Philanthropy in Mexico has been historically linked to Catholic charity for centuries. Besides, dealing with social needs was considered for many years as a unique obligation of the state. This passive attitude towards social problems by citizens, while it is like a cultural inheritance, has also been one of the reasons why social development has been at a standstill.
But as time passes the social problems are growing, and they are forcing citizens to change their position, from being spectators of reality to a scenario in which they are protagonists of a new history. We the Mexicans cannot continue waiting for rich donors and politicians to address our social needs. As was very properly quoted by María Elena Morera in the XV Annual Meeting of Civil Society organized by Cemefi, which took place in November 2011, ‘we need to switch from a movement of indignant individuals to citizens’ commitment’.
Mexico is a country of young people (those aged 15-29). The power of citizens, the ability to transform reality, is in their hands, since they make up (as of 2009) more than one quarter of the population (26.2 per cent). The number of associations of young people is also increasing. Universidad del Valle de México and Ashoka are good examples of organizations that are offering awards to encourages young entrepreneurs.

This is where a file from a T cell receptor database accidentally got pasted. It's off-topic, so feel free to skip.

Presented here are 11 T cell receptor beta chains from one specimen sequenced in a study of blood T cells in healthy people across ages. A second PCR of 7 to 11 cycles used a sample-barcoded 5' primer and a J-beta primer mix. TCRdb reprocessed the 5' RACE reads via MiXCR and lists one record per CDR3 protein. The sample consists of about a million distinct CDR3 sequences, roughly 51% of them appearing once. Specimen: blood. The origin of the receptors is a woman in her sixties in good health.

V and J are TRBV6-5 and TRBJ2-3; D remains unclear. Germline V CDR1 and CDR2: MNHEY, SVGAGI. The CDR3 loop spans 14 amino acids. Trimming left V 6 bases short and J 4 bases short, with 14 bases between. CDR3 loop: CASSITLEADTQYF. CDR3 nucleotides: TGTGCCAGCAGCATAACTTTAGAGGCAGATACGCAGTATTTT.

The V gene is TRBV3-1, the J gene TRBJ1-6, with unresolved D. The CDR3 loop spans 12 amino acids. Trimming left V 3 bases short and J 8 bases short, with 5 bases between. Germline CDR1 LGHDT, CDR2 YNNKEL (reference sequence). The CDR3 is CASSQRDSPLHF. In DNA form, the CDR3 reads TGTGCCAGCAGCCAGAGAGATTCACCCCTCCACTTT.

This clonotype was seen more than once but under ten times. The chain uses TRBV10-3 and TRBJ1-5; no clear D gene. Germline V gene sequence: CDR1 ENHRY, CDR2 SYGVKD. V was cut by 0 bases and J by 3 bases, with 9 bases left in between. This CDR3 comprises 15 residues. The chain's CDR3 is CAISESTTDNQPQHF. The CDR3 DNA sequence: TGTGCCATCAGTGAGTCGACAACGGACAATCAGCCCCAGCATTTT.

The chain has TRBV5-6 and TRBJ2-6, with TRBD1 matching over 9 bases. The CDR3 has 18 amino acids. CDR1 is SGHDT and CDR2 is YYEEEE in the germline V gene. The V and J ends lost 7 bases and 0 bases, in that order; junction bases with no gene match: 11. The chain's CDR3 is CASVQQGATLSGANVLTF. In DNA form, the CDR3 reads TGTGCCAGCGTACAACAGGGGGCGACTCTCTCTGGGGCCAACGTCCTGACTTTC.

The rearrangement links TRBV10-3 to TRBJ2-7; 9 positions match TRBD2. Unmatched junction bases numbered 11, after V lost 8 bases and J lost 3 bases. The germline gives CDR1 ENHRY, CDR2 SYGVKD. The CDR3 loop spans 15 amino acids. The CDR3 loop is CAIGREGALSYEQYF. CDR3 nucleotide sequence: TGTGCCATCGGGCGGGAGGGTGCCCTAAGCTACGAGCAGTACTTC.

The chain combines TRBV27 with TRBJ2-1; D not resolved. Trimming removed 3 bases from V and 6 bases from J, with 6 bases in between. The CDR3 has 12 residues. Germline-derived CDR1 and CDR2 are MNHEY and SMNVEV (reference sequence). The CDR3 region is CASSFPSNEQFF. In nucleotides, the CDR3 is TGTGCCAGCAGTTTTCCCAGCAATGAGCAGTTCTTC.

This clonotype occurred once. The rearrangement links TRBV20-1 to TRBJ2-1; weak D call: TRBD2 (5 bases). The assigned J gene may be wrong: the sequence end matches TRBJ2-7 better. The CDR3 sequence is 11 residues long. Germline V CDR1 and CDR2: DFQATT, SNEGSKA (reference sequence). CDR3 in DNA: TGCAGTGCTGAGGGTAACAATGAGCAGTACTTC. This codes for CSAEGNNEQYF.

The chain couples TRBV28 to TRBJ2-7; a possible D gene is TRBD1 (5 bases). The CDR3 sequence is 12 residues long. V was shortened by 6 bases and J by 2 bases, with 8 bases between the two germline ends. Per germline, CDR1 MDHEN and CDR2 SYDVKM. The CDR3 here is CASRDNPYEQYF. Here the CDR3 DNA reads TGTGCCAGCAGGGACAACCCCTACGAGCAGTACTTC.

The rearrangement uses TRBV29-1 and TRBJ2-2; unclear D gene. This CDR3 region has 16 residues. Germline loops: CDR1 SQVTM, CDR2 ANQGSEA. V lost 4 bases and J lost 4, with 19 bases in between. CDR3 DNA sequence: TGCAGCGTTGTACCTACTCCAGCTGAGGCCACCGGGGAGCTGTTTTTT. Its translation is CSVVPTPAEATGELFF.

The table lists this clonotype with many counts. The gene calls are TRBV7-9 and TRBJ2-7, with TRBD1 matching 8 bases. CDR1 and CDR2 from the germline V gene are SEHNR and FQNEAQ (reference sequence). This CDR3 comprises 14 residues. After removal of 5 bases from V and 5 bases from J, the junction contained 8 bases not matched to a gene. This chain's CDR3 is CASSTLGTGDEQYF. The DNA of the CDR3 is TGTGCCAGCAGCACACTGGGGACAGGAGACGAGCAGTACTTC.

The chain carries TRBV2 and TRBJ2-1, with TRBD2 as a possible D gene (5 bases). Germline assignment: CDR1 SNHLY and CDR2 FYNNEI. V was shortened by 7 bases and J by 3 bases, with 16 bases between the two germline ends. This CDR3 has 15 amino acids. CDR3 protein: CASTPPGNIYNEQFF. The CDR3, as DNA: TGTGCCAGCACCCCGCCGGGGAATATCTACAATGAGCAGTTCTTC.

Quoting Stephen Young, Executive Global Director of Caux Round Table in the United States, there should be a new relationship of business people with the community; a new capitalism in which CSR is the basis and in which companies create new bonds with the community. Companies could also themselves become developers, or the cornerstone for young people’s social development. This does not mean that companies should donate or deliberately distribute their profits; it refers to a substantial change in the business vision.
Business people must not only dedicate their time and resources to seeking new markets for their products and services; they will also have to explore new possibilities of dialogue and collaboration with the community. For example, they could become strategic allies in communicating with the government to promote relevant changes in public policy, or they could create a product or strategy to resolve a social problem or need.
Maybe this blend of social entrepreneurship – creating a product or strategy to resolve a social problem – with a new way of carrying out CSR can give shape to a new way to practise philanthropy. Big companies could help so-called ‘social companies’ to grow, with a long-term perspective that the greatest success for business is to become part of the reconstruction of the social fabric.
Alejandra González Tirado is Communications Officer at the Centro Mexicano para la Filantropía (Cemefi).